6. The case of the seven suspects in the Mumbai attacks, being heard by a magistrate in Islamabad, has proceeded at a snail's pace. The past several hearings were all adjourned, because the case record had been sent to the Islamabad High Court to decide on Lakhwi's detention, which it did this morning. At the last hearing, a witness by the name of Mumtaz told the magistrate that there was an LeT training centre at Mirpur Sakro in the province of Sindh close to the sea from where the Mumbai attackers were alleged to have left for Mumbai by sea in a boat.

7. Now that Lakhwi has been ordered released, the original case against the seven suspects (one of whom is Lakhwi) remains in doubt given that the Islamabad High Court's release order is based on the premise that there is no case against Lakhwi.

Thursday, February 26, 2015


13 things you should know about Jihadi John









1. His name is Mohammed Emwazi

2. He is a British national of Kuwaiti origin and grew up and lived in West London

3. He is thought to have travelled to Syria in 2012 and joined the IS

4. He has a degree in computer programming

5. He was first seen in the IS propaganda video of James Foley who was beheaded in August 2014

6. He has appeared in a series of IS videos of Western hostages, all of whom were executed, some of whom Emwazi himself killed.

7. His friends say he radicalized after a planned safari to Tanzania along with 2 other friends (including a German convert) went sour

8. A former IS captive has said that Emwazi is obsessed with Somalia and the rise of Al Shabab there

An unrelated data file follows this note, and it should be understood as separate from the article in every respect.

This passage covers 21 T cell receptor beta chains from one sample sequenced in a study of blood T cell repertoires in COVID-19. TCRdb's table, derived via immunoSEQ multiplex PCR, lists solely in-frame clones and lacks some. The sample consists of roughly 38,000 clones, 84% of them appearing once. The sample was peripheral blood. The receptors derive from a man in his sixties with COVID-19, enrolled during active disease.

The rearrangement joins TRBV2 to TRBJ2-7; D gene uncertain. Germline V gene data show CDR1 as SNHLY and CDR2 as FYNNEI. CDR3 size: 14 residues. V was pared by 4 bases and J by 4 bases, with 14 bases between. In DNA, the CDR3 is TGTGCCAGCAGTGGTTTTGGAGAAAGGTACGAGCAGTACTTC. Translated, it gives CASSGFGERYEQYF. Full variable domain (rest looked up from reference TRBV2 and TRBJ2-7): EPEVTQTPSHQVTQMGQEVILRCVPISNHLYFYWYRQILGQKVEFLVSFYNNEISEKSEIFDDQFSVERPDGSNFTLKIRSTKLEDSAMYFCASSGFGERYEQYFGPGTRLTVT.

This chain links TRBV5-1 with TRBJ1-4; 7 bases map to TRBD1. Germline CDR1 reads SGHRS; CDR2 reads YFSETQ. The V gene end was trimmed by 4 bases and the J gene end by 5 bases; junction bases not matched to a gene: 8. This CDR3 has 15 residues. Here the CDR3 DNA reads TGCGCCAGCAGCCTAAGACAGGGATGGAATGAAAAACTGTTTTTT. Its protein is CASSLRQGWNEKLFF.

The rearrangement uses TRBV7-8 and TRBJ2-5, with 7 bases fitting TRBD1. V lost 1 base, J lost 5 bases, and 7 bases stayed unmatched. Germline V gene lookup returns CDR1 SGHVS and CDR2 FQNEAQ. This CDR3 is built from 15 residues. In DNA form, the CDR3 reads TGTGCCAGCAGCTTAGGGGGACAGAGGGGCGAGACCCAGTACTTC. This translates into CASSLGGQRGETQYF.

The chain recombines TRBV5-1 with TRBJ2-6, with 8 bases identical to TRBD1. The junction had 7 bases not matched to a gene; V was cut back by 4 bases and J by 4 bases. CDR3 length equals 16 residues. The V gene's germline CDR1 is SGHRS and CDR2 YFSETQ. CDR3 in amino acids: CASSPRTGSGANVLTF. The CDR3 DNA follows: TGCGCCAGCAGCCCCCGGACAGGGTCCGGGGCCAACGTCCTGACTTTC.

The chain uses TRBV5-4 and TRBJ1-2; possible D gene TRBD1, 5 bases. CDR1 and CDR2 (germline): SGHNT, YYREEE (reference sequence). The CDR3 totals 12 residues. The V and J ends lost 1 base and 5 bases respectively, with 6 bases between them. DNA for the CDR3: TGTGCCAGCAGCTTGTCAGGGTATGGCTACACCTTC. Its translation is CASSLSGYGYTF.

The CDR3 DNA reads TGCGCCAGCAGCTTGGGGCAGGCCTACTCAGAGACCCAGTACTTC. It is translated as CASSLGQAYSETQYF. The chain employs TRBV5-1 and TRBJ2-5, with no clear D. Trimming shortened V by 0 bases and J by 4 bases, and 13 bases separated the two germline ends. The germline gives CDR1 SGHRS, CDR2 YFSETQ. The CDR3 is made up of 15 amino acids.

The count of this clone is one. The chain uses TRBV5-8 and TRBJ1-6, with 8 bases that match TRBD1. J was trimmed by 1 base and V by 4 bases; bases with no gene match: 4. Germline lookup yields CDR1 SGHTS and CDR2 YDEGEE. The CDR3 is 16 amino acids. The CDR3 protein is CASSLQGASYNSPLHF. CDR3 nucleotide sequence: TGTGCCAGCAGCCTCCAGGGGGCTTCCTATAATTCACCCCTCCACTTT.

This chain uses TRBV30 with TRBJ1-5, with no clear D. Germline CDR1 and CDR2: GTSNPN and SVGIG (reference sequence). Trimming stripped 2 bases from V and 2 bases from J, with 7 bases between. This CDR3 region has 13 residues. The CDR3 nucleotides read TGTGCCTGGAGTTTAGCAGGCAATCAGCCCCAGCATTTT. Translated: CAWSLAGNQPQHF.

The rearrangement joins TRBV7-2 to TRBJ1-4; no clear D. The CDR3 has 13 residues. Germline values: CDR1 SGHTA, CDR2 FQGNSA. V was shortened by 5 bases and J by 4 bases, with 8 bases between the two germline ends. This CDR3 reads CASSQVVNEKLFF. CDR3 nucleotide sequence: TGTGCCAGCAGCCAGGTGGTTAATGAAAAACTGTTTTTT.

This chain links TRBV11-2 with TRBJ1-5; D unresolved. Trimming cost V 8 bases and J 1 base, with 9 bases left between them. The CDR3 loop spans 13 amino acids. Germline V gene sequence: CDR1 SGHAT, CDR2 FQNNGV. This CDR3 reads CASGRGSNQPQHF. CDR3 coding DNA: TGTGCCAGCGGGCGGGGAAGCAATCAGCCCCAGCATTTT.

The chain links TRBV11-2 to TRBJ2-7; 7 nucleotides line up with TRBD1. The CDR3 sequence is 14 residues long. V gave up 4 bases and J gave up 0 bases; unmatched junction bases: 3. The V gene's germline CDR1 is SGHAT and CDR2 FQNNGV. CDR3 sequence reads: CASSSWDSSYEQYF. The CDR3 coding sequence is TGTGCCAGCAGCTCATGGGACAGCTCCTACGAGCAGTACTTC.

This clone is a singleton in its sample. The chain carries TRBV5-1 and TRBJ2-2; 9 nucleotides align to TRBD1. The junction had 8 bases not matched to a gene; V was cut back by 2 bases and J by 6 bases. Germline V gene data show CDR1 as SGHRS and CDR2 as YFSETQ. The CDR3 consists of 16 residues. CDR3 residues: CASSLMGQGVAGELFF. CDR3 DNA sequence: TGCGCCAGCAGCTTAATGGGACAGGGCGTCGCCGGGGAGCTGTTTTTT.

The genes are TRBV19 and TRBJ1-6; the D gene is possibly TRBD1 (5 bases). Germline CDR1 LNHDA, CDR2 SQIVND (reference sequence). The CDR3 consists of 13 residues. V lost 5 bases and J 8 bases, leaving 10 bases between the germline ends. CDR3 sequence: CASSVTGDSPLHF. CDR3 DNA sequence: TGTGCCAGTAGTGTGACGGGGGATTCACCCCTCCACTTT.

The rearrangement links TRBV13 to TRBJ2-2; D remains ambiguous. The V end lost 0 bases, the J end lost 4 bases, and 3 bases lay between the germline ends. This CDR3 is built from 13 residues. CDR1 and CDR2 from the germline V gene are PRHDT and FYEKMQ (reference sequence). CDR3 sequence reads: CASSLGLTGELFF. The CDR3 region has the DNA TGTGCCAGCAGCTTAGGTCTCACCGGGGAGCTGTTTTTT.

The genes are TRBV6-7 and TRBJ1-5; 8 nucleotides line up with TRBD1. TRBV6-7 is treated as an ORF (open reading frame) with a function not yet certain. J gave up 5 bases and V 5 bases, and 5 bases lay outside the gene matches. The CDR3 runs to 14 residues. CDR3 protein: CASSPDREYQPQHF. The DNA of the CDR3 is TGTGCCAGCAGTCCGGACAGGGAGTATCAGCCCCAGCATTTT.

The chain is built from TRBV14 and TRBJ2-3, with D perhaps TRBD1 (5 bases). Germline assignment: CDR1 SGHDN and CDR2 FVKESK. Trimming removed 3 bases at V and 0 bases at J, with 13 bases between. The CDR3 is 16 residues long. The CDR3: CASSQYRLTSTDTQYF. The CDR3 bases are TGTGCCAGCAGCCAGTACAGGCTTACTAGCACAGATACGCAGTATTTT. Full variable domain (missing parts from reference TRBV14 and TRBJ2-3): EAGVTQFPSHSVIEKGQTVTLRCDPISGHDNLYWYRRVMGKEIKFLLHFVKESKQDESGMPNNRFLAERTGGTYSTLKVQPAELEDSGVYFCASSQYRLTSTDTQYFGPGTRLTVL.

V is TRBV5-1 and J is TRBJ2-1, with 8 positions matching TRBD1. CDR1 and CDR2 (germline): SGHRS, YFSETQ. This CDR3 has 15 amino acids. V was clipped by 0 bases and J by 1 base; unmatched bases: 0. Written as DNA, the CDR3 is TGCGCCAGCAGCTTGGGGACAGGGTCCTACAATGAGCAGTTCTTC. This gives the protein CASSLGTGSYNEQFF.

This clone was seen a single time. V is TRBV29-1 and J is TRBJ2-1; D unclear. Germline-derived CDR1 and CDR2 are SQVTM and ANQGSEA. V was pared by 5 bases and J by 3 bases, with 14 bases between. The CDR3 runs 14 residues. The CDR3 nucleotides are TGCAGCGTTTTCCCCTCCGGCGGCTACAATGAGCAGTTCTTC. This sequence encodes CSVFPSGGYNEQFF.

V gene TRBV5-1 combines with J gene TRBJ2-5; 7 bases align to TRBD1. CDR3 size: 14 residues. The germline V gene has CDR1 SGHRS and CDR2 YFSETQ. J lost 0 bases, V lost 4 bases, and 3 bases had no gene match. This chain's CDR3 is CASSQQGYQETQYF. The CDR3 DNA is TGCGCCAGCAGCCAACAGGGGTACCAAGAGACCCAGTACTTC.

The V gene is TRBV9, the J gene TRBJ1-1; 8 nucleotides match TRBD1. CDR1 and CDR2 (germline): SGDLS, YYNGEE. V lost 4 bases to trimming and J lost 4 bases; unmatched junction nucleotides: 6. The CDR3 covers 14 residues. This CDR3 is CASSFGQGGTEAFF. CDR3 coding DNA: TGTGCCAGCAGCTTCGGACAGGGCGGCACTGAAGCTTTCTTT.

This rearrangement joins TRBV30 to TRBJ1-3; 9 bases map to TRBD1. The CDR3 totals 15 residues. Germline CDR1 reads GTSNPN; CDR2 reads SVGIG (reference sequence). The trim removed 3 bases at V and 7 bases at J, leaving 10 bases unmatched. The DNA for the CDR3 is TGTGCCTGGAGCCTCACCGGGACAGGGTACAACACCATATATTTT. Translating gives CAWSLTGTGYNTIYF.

9. He told friends that Britain's domestic spy service Mi5 tried to recruit him

10, In 2010, UK counterterrorism officials detained him after a trip to Kuwait and searched his belongings,

11. Following this search, Emwazi was stopped from flying back to Kuwait where he was to get married

12. A former captive said Emwazi took part in the waterboarding of 4 Western hostages

13. He did not attend a madrassa but a private university in the UK where he grew up - the University of Westminster in London

Monday, February 23, 2015

Killing Dogs in Karachi 







The screengrab above is from a disturbing video uploaded on Facebook by Karachi resident Hira Tareen (https://www.facebook.com/video.php?v=10155291511590492&set=vb.767165491&type=2&theater) showing a dead stray dog killed by shooters hired by municipal authorities in an upscale Karachi neighbourhood.

 This practice of getting rid of Karachi's stray dogs (estimates put the city's population of such animals, in the absence of a proper survey, at around 50,000) by killing them has been going on for years but thanks to the growing use of social media in Pakistan, its barbarity has come under increasing scrutiny of late.


In the past, the Karachi Metropolitan Corportationn (KMC) in charge of this issue would carry out week-long campaigns every year where they would place food laced with poison for stray dogs (the packets used to be called 'gulab jamuns', named after a local sweet delicacy). While inhumane, this was done after publicizing the campaign through newspaper notices and with warnings to residents to keep their pet dogs indoors.